Book Review: Jackaby by William Ritter

Title: Jackaby (Jackaby #1)
Author: William Ritter
Publisher: Algonquin Young Readers
Publication date: September 16, 2014
Pages: 299
Genre: Mystery, Fantasy, Young Adult

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“Miss Rook, I am not an occultist,” Jackaby said. “I have a gift that allows me to see truth where others see the illusion--and there are many illusions. All the world’s a stage, as they say, and I seem to have the only seat in the house with a view behind the curtain.”

Newly arrived in New Fiddleham, New England, 1892, and in need of a job, Abigail Rook meets R. F. Jackaby, an investigator of the unexplained with a keen eye for the extraordinary--including the ability to see supernatural beings. Abigail has a gift for noticing ordinary but important details, which makes her perfect for the position of Jackaby’s assistant. On her first day, Abigail finds herself in the midst of a thrilling case: A serial killer is on the loose. The police are convinced it’s an ordinary villain, but Jackaby is certain it’s a nonhuman creature, whose existence the police--with the exception of a handsome young detective named Charlie Cane--deny.

Doctor Who meets Sherlock in William Ritter’s debut novel, which features a detective of the paranormal as seen through the eyes of his adventurous and intelligent assistant in a tale brimming with cheeky humor and a dose of the macabre.

The first thing that drew me to this book, was the stunning cover. I knew it would be a perfect addition to my shelves. Before I purchased the book, I read the synopsis. A pretty cover doesn't necessarily mean a good book. The synopsis was intruiging enough for me too go through with the purchase. I then let the book dust away on my shelf for a few months before I finally picked it up.

We are introduced to the main character: Abigail Rook. The whole book revolves around her and her encounter with the infamous detective, R. F. Jackaby. She is in desperately need of a job, which is where Jackaby comes in and gives her a temporary job as his assistant. It was a delight to read the whole story through her eyes. She was a character with meaning, and her "supernatural abilities" was her intelligence.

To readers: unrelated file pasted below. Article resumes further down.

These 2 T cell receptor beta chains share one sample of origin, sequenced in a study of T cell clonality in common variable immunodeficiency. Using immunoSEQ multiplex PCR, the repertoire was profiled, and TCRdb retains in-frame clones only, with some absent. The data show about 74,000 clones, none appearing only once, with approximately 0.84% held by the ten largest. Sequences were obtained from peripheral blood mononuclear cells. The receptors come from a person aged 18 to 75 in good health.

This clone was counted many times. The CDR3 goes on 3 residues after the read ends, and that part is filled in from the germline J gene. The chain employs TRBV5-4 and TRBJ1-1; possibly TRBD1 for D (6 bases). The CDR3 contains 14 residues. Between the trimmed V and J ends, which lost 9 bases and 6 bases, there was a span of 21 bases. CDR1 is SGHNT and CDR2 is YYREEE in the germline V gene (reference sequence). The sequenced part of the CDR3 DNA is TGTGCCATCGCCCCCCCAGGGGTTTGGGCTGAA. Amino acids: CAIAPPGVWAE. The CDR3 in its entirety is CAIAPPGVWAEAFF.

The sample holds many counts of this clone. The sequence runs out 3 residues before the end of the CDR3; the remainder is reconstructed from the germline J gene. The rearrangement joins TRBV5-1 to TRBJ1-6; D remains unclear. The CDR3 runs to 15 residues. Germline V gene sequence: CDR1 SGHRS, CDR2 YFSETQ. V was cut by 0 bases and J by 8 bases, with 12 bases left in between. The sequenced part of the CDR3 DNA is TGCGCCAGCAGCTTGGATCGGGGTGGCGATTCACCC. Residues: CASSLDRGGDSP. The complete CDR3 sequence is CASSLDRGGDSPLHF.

Jackaby was the rainbow sprinkle in this book. I adored him, and the way he resembled Sherlock Holmes himself (in a more paranormal way) was magnificent. In some ways, he also reminded me of Newt Schamander from Fantastic Beasts and Where to Find Them. He was such an easy character to like, but at the same time very mysterious as we do not get to know much about Jackaby himself. That is something I hope to discover later as I do plan to read the whole trilogy.

Together, Abigail and Jackaby worked perfect as a team. The "Sherlock and Watson" vibe was there the whole time. And even though I'm a sucker for romance, none of that was needed here. Their relationship brought me so much joy, and I loved how much more open the got with each other throughout the books.

The world building was another thing I really liked. I was pulled back to the 1890's, and at times it felt like I was standing right in the middle of it all, right in New Fiddleham.

All in all, it was a good read. Jackaby is definitely not something I would read on a daily basis, so I was pleasantly surprised by the fact that I actually liked it. This is a perfect book for those who like the paranormal with a twist of mystery. Though I would not categorise this as a YA-novel. The characters did have a silly/childish feel, but as I progressed I just couldn't see any of them as young adults. But other than that, this is a book I'd highly recommend.


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